My Mom sent me “Shop Drawings for Craftsman Interiors, Cabinets, Moldings, & Built-ins For Every Room In The Home” for an early birthday present. A section titled “Kitchen Nook” caught my eye. I have often wondered why our house didn’t have a kitchen nook or as I have more commonly heard it referred to, a breakfast nook?
Many bungalows in our neighborhood have breakfast nooks and I’ve always been a little jealous that we don’t have one.
“If space allows, every house should have a nook-a delightful little space off the kitchen for breakfast or lunch, a place for kids to do homework while dinner is being prepared, the ideal spot for coffee and conversation.”
The accompanying illustration originally printed in Gustav Stickley’s The Craftsman magazine really got my attention. The placement of the nook was in the exact spot where one our of our built-in cupboards resides. The illustration shows a very humble opening in a wall with simple molding around the opening, nothing eleborate – almost like box with a window added onto the side of a kitchen.
Why is this in any way significant? On the other side of the wall is a small half-bath that is exactly the same width as the cupboard. We know this room is original to the house but couldn’t figure out it’s original purpose? It never made sense to me why there was a small room off the back of the house that could only be accessed from the outside, off of an open back porch.
It makes more sense that this room (currently our downstairs half-bath) wasn’t open to the outside but was really a nook off the kitchen. There is room enough for 2 built-in benches with a table between them. The existing window would have been perfectly centered on the wall over table.
It is possible that the nook was removed to add a bathroom downstairs and a built-in cupboard was placed in the opening to add more storage in the kitchen. If this happened, it would have been a change made fairly early on because the cupboard is very well crafted out of Douglas fir, although it’s in rather poor condition now.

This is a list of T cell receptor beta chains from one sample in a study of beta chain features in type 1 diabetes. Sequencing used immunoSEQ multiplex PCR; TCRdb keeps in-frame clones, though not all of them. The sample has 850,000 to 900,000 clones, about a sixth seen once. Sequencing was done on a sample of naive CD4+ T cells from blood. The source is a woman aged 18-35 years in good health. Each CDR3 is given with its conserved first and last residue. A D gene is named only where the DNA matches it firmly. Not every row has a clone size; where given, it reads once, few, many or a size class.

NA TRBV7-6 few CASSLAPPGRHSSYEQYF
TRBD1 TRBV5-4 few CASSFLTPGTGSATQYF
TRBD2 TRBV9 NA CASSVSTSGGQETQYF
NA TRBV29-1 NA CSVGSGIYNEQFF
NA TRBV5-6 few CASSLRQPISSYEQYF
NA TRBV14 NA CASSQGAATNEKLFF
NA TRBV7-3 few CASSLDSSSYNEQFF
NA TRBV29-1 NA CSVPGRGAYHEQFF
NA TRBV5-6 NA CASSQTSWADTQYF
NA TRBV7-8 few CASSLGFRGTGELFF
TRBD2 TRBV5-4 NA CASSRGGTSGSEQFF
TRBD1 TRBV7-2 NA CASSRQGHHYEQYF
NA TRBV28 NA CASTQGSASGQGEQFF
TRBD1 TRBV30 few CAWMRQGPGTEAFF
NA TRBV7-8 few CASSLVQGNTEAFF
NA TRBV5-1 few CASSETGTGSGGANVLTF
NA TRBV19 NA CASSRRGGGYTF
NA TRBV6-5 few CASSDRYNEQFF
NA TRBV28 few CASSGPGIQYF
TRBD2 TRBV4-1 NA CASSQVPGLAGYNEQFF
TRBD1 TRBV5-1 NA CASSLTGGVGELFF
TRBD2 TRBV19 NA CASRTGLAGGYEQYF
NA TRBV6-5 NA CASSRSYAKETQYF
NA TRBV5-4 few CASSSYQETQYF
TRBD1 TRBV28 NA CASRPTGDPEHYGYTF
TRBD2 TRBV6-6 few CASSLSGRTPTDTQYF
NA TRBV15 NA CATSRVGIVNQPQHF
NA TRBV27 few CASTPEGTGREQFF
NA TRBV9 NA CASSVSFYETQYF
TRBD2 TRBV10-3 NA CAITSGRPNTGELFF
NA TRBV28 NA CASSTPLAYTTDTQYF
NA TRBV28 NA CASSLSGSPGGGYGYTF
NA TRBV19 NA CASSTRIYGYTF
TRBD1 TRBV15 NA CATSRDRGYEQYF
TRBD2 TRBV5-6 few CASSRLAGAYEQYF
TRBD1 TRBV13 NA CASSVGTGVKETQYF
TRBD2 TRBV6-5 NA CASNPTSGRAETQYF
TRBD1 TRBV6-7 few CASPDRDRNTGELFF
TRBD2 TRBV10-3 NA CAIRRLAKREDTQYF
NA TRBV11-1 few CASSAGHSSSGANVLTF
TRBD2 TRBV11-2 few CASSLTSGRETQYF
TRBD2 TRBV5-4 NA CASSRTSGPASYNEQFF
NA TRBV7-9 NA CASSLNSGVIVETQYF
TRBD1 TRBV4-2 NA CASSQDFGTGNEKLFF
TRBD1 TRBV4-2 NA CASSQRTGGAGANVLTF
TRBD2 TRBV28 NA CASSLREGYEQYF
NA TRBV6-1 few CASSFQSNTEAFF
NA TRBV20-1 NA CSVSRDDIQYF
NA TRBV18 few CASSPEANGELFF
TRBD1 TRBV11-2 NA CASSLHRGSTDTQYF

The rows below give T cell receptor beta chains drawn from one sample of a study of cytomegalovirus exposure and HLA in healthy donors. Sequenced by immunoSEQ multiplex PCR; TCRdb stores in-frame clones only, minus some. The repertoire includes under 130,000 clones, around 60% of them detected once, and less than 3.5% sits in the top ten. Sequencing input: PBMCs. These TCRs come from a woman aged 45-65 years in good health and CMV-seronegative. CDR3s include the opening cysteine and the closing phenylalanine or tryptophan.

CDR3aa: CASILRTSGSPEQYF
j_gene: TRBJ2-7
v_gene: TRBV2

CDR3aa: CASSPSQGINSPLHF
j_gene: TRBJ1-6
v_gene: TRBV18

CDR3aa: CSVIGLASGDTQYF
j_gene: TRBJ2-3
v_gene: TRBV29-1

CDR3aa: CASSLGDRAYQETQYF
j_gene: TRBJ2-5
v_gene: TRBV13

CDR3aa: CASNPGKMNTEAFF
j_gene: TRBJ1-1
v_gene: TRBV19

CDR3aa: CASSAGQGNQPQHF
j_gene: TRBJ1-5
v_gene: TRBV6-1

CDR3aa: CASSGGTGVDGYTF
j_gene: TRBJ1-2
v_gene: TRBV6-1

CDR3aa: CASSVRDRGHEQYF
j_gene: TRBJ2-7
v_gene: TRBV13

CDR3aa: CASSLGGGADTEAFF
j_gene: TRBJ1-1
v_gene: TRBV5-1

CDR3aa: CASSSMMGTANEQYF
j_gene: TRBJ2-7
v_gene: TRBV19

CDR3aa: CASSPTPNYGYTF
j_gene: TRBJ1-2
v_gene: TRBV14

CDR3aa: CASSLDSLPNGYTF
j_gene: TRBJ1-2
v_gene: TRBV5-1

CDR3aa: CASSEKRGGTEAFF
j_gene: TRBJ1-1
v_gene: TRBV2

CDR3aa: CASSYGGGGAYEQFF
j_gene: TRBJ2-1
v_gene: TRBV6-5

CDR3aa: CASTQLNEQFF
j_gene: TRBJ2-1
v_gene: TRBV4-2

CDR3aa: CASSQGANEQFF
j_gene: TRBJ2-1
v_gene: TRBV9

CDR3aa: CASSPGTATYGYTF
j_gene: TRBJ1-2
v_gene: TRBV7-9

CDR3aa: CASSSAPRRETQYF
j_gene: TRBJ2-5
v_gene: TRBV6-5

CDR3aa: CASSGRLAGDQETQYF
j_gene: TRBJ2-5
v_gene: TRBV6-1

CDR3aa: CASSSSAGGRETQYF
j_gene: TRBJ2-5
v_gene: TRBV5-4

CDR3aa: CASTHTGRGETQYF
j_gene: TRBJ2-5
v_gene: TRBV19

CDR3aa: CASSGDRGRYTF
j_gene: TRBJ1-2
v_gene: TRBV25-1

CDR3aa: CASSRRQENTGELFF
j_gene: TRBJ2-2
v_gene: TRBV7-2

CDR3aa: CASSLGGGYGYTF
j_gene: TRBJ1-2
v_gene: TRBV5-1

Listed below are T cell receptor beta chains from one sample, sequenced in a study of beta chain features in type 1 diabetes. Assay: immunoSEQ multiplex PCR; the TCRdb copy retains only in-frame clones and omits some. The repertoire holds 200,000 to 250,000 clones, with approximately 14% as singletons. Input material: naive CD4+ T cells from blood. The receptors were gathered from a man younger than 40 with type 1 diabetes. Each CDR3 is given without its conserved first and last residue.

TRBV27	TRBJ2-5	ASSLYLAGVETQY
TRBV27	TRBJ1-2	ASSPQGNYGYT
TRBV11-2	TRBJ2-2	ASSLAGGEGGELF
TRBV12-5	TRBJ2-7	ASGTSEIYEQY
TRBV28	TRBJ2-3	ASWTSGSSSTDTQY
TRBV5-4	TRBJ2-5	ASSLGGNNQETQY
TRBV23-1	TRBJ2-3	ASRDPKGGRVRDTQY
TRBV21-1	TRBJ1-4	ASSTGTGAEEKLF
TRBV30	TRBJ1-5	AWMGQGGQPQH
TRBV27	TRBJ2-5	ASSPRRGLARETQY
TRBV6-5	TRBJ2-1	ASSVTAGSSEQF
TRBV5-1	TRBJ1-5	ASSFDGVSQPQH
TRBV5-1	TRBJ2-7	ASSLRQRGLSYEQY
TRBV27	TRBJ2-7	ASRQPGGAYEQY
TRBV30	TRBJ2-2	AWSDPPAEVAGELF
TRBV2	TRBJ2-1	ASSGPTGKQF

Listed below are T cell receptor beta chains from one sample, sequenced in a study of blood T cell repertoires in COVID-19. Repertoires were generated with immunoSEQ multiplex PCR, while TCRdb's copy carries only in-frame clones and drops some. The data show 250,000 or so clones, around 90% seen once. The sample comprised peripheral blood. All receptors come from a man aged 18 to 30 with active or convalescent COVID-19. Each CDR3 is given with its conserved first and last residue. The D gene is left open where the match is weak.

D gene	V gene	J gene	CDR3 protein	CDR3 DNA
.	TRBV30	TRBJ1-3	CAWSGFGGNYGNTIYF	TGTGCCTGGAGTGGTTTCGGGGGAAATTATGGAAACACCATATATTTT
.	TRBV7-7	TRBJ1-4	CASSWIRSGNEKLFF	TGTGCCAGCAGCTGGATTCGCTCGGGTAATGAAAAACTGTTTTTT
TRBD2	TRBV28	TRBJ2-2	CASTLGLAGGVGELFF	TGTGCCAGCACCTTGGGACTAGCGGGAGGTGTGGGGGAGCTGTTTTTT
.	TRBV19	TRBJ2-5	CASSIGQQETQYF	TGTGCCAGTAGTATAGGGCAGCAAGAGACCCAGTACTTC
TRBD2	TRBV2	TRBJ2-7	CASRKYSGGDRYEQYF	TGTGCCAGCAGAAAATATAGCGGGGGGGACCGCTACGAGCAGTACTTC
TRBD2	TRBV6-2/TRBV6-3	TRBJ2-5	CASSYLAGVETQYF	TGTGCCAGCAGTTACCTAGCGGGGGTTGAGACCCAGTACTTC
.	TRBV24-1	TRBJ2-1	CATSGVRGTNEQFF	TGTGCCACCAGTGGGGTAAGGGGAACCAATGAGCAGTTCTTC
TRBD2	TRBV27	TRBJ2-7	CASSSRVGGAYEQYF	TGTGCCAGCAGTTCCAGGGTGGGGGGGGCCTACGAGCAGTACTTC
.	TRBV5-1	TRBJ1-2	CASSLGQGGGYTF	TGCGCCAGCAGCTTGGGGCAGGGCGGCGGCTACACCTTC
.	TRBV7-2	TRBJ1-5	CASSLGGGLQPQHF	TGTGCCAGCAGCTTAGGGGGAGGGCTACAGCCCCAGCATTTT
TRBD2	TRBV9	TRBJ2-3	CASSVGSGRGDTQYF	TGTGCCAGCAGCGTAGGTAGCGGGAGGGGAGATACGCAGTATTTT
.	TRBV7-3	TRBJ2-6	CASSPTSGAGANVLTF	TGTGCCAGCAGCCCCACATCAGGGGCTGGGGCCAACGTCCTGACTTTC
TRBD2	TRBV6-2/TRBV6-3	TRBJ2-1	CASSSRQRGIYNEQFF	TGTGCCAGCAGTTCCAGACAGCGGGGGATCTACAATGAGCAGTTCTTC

Changes that were made after the original owners sold the house were not well crafted and usually haphazardly pulled together out of available materials. Although, it would not have been out of character for the original family to have made changes to the house. We have on record that they added an upstairs sleeping porch in 1916 and built a garage in 1918.
What is interesting is that the molding around the cupboard is different from the other built-in cupboard in the kitchen. This molding matches the molding around the doors. To me that suggests that the this could have been an opening (because the molding matches the doorways) for a nook.
While the molding on the other built-in is flat and matches the molding around the windows.
It seems odd that the moldings on the two built-in cupboards are different. In person, the built-in cupboards are similar but not exactly the same. This leads people to ask if the built-ins are both original or to question if one was added later? The truth is we don’t really know. Up until now I had thought they were both original.
One reason why I’m not completely sold on the idea that the built-in cupboard and bathroom behind it were originally a nook is because of a baseboard molding running along the back wall inside of the cupboard. The other built-in cupboard also has this baseboard molding. If the built-in was added later why would they bother to put in a baseboard?
This also leads me to wonder if perhaps both built-in cupboards were added later? Why would either of them have baseboard molding? Was that common?
It is challenging, but fun, to try to figure these things out so many years after the fact.
More photos of breakfast nooks